The future of sustainable printing

3 min
A blonde woman in a burgundy polo shirt is photographed through industrial racking. She is using a tool to clean a piece of electronic equipment, housed in a metal box.

The future for print is bright, but how do we make sure that it’s also sustainable? We look at some innovations that could change how you look at printers.

The Japanese philosophy of Kyosei is all about living and working together for the common good. The combination of two Japanese words literally meaning ‘co-living’, it directs us to be responsible towards our planet and the people we share it with.

It is the essence of Canon’s existence and a principle that we commit to applying to all aspects of our work – and printing is no exception.

From wallpapers to billboards, greetings cards and more, print is intrinsic to our lives. Technology advancements have allowed for it to be faster, more affordable and more adaptable than ever. But they’ve also turned the attention to even more pressing matters – those of its impact on the environment.

Machines designed for a second life

Take our printers for example. They may come in all shapes and sizes – from small household machines to industrial behemoths – but they all have one thing in common: they’re designed with the future in mind. Every printer we make is scoped for excellence in energy and consumable consumption, optimum size and the efficient use of manufacturing materials.

But that’s not all. You might have already noticed how printers (and lots of other products too) are designed in a ‘modular’ way. That’s because these machines are built with the end of their lifecycle already in mind – so they’re deliberately easy to disassemble into parts that can easily be stripped, refurbished, reused, and recycled.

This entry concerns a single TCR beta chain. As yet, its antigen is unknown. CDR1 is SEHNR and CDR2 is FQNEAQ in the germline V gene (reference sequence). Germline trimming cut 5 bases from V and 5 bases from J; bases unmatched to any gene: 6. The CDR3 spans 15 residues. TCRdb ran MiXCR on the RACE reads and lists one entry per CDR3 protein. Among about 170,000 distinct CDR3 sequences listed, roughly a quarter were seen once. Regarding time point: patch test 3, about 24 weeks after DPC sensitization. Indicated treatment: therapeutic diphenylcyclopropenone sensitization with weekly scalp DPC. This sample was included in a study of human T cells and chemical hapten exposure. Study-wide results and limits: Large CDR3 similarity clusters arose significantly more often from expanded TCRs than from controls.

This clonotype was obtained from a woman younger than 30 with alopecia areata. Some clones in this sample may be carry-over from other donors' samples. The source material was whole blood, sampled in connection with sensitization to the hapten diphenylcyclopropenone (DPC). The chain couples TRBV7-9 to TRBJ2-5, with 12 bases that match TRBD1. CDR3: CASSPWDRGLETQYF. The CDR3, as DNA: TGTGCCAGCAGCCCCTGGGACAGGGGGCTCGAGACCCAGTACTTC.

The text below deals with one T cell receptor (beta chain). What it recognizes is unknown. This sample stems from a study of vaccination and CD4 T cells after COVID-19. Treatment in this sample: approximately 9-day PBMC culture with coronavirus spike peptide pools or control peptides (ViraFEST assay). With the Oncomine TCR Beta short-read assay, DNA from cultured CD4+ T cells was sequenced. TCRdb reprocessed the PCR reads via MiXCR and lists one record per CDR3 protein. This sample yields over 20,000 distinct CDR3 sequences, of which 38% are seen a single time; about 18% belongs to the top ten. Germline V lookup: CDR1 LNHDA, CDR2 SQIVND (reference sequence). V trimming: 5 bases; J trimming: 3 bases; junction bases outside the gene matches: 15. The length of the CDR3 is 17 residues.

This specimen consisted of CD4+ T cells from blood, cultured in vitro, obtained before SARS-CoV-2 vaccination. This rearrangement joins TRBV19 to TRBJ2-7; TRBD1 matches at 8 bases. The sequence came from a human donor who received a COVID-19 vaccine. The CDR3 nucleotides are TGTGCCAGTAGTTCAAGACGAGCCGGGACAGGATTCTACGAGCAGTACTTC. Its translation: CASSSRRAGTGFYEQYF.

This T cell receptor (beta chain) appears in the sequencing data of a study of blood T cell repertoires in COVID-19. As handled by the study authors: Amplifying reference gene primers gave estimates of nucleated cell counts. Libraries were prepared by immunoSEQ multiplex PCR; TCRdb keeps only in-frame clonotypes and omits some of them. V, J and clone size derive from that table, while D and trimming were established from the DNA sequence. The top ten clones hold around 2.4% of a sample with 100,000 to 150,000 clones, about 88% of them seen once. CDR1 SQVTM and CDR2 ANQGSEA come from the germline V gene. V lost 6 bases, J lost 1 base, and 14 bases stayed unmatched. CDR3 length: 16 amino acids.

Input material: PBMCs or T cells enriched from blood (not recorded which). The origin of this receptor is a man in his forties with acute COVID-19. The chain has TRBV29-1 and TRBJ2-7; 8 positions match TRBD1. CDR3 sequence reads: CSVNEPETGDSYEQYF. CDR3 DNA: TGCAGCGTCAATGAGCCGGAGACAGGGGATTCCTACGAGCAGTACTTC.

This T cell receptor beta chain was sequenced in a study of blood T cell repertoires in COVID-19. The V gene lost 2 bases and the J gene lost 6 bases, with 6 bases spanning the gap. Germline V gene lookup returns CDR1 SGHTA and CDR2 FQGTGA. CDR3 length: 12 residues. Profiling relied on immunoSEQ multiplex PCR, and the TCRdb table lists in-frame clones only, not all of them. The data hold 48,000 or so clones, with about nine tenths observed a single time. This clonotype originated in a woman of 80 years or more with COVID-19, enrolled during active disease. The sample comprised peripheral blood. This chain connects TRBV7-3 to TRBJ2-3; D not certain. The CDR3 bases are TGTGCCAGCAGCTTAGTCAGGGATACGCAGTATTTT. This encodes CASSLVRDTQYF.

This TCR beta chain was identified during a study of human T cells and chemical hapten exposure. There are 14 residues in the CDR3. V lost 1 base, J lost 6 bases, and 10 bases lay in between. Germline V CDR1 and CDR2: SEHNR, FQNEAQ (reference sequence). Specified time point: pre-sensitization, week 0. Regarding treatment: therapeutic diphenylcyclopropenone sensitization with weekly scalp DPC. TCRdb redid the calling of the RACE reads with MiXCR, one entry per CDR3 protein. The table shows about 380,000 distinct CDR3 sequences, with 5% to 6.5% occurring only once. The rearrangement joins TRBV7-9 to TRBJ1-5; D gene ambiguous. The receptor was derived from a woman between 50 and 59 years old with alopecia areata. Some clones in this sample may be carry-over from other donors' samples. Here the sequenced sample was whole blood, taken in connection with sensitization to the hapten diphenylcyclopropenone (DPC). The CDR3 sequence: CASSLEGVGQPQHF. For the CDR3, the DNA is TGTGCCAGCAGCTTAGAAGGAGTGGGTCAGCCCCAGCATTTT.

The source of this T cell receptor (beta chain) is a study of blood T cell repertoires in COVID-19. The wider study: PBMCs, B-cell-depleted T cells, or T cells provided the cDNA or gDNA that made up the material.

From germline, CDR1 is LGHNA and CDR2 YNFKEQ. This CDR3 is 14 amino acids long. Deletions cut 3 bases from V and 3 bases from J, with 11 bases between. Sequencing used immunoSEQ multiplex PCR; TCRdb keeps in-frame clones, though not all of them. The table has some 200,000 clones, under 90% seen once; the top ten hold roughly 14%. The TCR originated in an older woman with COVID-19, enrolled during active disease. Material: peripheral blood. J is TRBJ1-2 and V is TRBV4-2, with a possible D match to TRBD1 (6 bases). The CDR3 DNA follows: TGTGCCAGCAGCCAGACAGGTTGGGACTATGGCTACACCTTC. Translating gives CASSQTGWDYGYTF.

We have facilities in Giessen, Germany, and Venlo in the Netherlands that do just that – giving Canon machines a new ‘second life’. As time goes on and technology develops, design will become even more sustainability-focused, involving new materials and processes that will not only extend the lifetime of the machines – but will even make them more ‘circular’ than ever before.

Dedicated supply and new things to print on

Today, certification for deforestation-free paper is an absolute must. We cannot continuously degrade natural systems for our need for print, so we must have renewable resources that are specifically created for the paper industry.

But what about the other surfaces we routinely print on?

Printed PVC, for example, is a big problem: it’s completely non-recyclable and takes over a thousand years to degrade in landfill.

Luckily, switching to sustainable substrates has never been easier and it’s even possible to find PVC-free materials that are brilliantly durable. DuPont™ Tyvek®, for example, is weatherproof and tearproof, but also highly recyclable.

What if we simply stopped owning printers?

It’s not as ludicrous as it first sounds. When we buy printers, there’s always the conundrum of what to do with them when they are no longer needed. Recycling and donation services currently allow us to dispose of unwanted, old or broken machines, but what if a quick email could replace our machine and even supply us with a new one?

Product leasing isn’t a new concept and we’re well used to leasing cars and phones. What we’re actually paying for isn’t a product, but a service. And this means that while we benefit from the most up-to-date models of the machines we lease, the company can monitor and control what happens to them.

In this way, manufacturers can ensure that working machines are refurbished and rehomed as standard, or their component parts are recycled in the most sustainable way possible. Many companies already lease their fleets of printers, but in the future, we may well do the same for our home printers.

And while we do not have a crystal ball to predict what’ll come next, one thing is certain: our long-standing commitment to design for future needs is never going to stop.

Discover more about sustainability at Canon.